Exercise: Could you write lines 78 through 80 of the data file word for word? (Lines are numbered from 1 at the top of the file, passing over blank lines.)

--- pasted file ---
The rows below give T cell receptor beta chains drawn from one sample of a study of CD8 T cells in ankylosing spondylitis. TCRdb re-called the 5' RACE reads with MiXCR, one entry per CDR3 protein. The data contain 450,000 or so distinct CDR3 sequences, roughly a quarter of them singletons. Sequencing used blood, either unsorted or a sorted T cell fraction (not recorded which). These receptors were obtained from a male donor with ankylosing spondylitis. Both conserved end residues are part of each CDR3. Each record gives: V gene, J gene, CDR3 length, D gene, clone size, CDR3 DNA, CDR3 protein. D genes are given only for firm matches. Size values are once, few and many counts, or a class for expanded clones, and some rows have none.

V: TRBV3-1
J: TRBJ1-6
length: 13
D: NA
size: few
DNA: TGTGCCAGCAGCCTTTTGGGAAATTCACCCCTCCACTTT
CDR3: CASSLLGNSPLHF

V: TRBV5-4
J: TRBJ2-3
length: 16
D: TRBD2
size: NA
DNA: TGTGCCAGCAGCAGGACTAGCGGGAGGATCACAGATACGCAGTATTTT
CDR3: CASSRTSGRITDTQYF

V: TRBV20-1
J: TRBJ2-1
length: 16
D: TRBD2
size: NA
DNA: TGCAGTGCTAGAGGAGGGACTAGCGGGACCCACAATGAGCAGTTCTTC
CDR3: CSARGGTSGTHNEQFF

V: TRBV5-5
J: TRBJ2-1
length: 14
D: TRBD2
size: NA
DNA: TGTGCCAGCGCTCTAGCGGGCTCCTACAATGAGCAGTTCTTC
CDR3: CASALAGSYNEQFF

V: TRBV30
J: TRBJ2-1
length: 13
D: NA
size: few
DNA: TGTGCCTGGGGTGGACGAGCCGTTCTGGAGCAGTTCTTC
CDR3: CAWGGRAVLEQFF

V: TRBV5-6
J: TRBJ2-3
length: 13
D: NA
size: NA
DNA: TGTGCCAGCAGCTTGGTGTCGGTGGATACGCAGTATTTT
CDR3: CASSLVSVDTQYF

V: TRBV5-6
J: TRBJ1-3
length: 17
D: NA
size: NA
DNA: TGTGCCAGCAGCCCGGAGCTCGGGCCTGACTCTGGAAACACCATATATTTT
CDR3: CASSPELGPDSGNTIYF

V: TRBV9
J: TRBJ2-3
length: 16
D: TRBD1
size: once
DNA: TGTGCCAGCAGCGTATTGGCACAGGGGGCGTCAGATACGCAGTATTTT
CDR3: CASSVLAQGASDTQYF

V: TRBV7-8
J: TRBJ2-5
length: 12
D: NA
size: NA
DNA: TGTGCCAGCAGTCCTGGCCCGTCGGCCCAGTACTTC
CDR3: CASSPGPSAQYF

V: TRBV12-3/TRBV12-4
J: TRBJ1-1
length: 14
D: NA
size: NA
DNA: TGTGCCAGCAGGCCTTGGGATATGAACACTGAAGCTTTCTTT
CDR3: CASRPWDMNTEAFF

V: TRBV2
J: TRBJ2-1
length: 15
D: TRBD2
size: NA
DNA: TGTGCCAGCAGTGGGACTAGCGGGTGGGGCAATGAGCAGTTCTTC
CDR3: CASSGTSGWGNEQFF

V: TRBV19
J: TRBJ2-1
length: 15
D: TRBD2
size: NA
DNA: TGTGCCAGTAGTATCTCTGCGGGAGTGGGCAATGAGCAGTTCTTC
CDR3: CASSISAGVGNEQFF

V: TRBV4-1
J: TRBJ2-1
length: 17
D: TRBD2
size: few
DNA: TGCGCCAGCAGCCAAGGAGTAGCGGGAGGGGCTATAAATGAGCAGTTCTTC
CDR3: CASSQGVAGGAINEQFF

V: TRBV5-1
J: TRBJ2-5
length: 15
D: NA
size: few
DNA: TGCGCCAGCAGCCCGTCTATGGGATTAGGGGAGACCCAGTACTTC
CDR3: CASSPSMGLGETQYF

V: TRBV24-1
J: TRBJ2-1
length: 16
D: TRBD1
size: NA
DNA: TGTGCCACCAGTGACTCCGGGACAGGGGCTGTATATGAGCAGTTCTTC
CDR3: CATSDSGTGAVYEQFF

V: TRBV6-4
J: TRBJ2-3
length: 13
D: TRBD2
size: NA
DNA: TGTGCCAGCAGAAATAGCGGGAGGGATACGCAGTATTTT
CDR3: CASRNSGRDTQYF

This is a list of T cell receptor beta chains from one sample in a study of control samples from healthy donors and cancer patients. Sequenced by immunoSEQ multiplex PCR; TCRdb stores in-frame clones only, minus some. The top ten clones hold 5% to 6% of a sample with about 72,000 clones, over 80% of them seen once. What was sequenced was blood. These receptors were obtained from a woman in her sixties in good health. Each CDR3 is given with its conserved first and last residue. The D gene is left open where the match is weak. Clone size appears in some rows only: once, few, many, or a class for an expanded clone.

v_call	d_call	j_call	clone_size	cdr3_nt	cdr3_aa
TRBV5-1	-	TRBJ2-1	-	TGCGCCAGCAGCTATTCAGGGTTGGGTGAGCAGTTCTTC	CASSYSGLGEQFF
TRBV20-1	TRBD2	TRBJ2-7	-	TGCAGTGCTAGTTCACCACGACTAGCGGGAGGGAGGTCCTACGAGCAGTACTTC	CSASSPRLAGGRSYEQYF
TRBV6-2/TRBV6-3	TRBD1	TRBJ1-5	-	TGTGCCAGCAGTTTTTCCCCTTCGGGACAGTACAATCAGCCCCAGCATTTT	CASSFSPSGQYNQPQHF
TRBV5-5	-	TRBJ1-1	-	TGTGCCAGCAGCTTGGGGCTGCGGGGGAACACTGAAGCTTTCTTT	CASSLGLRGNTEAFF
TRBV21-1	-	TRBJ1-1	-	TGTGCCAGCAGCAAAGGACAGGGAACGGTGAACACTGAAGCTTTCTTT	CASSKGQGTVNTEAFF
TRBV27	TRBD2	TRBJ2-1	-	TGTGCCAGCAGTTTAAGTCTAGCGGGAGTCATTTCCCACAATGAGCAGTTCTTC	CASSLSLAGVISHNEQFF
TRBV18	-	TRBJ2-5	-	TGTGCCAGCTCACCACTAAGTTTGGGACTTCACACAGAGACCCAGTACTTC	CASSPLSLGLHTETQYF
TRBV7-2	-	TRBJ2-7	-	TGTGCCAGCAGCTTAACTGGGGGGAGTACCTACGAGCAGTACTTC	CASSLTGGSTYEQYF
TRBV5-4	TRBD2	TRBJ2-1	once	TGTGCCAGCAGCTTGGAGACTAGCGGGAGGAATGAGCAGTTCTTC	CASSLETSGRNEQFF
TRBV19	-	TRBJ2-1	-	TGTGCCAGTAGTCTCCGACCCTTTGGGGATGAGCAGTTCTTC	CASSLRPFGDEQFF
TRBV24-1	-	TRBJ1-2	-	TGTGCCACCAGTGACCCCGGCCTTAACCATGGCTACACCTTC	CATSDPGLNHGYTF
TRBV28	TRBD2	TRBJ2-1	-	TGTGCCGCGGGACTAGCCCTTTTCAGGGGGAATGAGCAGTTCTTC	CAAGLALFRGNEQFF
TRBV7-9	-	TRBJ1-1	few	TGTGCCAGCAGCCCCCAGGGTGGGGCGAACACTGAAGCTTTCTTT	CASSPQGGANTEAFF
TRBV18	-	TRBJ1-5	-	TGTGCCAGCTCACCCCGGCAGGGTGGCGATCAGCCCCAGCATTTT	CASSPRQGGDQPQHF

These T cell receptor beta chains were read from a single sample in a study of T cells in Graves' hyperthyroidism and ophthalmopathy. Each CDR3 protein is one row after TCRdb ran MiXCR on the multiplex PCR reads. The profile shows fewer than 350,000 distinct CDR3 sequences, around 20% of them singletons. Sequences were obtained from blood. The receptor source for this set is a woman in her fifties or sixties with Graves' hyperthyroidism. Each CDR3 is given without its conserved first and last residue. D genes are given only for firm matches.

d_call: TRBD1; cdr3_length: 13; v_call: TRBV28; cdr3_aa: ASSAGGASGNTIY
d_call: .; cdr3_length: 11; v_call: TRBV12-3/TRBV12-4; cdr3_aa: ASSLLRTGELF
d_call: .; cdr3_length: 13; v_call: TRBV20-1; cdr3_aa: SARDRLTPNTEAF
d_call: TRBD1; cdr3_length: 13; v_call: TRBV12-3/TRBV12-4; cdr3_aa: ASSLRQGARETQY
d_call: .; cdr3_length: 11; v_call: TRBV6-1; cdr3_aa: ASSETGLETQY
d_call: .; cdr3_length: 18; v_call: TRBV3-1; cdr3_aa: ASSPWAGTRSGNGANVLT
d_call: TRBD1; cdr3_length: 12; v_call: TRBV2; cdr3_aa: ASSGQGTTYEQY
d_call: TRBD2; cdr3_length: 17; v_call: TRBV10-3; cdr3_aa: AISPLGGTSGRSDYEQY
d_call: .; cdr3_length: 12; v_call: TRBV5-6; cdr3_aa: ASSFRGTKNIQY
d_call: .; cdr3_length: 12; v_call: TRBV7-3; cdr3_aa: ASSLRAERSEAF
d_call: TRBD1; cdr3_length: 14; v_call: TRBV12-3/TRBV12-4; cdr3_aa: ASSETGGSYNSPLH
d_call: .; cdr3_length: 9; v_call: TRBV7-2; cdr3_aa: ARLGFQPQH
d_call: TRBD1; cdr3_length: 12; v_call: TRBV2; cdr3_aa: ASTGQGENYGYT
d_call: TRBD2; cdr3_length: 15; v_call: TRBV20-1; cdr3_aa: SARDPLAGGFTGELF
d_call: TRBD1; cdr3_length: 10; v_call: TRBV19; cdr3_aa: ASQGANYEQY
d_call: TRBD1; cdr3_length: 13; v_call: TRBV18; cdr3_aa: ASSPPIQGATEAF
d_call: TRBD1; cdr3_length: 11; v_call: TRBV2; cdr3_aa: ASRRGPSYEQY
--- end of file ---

CDR3: CASSGTSGWGNEQFF

V: TRBV19
J: TRBJ2-1